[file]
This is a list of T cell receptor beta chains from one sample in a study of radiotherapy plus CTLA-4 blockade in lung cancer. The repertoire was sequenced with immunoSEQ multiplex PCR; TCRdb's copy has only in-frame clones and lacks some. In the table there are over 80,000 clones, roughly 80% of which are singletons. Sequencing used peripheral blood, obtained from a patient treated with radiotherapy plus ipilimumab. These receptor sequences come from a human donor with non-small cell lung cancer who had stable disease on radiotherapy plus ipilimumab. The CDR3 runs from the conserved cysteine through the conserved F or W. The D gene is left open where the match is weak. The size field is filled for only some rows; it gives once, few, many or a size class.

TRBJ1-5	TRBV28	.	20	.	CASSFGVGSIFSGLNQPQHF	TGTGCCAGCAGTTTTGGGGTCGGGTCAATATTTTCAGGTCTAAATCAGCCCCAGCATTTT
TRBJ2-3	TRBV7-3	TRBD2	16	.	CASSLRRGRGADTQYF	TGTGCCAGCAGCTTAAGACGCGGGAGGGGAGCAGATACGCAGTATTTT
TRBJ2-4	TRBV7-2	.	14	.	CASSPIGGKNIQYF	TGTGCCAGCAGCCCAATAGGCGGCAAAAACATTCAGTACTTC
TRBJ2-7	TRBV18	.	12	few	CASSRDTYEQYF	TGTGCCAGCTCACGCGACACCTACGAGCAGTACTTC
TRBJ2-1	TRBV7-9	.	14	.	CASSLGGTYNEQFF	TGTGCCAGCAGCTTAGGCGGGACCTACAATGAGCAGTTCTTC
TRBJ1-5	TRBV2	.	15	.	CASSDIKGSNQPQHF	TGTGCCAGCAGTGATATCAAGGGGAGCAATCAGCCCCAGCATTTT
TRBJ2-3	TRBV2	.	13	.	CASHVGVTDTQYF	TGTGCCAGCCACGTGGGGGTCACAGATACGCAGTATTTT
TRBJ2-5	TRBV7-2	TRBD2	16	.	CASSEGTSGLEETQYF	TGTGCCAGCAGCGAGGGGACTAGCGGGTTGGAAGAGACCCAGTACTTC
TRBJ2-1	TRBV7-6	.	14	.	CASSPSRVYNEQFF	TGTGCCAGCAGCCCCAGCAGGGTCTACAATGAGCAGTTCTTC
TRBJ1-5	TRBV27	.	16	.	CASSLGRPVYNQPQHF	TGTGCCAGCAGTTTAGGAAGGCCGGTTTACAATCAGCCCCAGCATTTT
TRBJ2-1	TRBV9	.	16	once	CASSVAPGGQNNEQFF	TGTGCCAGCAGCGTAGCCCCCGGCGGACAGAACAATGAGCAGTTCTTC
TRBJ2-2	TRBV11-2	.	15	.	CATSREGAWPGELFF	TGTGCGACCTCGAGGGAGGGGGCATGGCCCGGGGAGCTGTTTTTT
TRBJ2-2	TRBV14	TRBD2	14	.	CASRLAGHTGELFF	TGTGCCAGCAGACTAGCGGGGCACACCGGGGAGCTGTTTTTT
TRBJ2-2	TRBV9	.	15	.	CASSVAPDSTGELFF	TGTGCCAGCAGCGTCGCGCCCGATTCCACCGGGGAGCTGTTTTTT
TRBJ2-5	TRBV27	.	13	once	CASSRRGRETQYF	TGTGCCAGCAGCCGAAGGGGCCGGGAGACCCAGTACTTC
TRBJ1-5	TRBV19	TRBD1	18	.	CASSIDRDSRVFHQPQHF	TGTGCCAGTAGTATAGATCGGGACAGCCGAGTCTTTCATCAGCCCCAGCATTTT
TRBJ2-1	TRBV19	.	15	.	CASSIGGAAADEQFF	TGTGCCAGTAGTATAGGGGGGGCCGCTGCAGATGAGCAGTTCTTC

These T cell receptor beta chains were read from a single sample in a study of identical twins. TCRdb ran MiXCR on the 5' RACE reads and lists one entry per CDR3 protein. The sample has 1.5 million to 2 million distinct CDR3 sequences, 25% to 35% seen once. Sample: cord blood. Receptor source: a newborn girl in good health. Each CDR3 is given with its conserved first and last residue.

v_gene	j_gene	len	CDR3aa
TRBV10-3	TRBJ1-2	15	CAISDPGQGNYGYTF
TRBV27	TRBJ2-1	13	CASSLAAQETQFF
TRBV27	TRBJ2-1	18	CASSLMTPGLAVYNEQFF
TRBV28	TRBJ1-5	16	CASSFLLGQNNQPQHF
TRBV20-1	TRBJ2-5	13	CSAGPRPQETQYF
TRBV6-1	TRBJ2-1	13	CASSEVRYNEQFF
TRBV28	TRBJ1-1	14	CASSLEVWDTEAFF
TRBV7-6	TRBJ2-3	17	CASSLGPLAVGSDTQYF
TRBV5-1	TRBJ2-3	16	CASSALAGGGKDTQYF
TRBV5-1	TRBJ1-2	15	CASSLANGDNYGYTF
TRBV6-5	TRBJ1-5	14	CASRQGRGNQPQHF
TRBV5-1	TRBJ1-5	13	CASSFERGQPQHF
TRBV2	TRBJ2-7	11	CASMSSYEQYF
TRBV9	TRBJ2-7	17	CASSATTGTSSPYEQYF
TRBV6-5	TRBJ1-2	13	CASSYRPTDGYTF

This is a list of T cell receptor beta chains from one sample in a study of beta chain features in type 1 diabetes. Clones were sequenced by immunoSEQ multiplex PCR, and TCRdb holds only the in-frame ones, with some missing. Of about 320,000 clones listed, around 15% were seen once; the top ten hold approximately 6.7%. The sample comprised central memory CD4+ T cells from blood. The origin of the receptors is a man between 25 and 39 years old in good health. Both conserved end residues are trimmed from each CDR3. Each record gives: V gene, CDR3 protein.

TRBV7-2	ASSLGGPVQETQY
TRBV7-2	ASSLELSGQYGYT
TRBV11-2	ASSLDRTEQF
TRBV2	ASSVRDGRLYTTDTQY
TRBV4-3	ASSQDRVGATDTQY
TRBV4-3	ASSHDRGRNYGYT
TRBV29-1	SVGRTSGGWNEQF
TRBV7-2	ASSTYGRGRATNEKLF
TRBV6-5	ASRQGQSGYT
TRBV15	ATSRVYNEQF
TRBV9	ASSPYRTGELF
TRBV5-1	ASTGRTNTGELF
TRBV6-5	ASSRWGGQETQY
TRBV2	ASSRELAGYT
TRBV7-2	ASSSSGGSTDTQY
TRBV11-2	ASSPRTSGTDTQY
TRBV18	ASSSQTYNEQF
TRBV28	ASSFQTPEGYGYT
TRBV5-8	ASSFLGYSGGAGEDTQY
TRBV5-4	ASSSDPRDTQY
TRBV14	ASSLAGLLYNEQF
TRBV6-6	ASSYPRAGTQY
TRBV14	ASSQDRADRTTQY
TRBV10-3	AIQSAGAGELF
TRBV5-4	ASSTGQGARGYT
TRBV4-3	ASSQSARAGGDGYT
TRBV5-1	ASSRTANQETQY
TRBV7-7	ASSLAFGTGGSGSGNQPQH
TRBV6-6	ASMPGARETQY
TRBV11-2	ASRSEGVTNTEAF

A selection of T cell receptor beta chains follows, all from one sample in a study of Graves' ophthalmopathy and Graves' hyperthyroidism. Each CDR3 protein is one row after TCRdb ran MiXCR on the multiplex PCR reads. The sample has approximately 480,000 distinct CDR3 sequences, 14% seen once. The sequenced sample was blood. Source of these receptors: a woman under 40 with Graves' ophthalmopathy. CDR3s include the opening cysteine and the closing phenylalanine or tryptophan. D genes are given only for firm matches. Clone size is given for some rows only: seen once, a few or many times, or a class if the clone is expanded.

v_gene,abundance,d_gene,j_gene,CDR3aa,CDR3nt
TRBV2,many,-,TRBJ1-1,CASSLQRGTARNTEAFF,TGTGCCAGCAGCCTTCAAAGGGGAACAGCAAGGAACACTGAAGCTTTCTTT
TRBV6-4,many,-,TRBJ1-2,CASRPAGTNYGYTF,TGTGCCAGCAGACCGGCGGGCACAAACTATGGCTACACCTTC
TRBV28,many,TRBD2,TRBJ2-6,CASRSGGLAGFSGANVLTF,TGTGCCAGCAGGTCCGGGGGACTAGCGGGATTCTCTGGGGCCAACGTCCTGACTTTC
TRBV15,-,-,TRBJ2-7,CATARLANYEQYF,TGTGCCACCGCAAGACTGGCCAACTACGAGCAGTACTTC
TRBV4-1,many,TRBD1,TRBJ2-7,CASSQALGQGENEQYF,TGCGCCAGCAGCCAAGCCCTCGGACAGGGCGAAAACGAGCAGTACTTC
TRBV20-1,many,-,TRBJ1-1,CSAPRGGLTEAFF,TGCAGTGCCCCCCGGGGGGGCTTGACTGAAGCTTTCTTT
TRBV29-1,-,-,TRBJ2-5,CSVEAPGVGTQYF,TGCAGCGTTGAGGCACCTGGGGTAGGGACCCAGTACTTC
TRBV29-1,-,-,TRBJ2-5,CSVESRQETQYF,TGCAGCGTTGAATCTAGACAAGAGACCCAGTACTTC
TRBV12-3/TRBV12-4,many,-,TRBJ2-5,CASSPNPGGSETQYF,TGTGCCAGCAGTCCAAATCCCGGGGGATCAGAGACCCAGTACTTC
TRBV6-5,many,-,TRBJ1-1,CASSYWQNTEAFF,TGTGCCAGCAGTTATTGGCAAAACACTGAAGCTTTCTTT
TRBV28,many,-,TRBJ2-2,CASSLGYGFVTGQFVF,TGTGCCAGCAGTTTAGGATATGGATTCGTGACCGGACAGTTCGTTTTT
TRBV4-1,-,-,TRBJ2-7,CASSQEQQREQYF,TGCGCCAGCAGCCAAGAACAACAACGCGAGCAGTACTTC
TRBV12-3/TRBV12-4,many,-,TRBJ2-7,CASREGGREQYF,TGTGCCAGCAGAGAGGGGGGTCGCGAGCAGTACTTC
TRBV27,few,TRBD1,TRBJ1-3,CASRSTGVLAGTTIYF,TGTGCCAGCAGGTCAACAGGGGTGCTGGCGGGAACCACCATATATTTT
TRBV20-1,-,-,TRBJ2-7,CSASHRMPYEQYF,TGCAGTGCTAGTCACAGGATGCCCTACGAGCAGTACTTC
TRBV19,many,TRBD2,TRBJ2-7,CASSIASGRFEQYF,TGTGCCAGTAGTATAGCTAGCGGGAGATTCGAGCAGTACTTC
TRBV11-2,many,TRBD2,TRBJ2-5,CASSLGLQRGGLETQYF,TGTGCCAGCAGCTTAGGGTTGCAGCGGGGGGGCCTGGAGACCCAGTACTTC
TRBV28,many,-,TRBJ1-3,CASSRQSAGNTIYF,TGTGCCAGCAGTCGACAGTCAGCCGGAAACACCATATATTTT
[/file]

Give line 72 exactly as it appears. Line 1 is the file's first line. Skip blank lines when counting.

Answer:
TRBV15,-,-,TRBJ2-7,CATARLANYEQYF,TGTGCCACCGCAAGACTGGCCAACTACGAGCAGTACTTC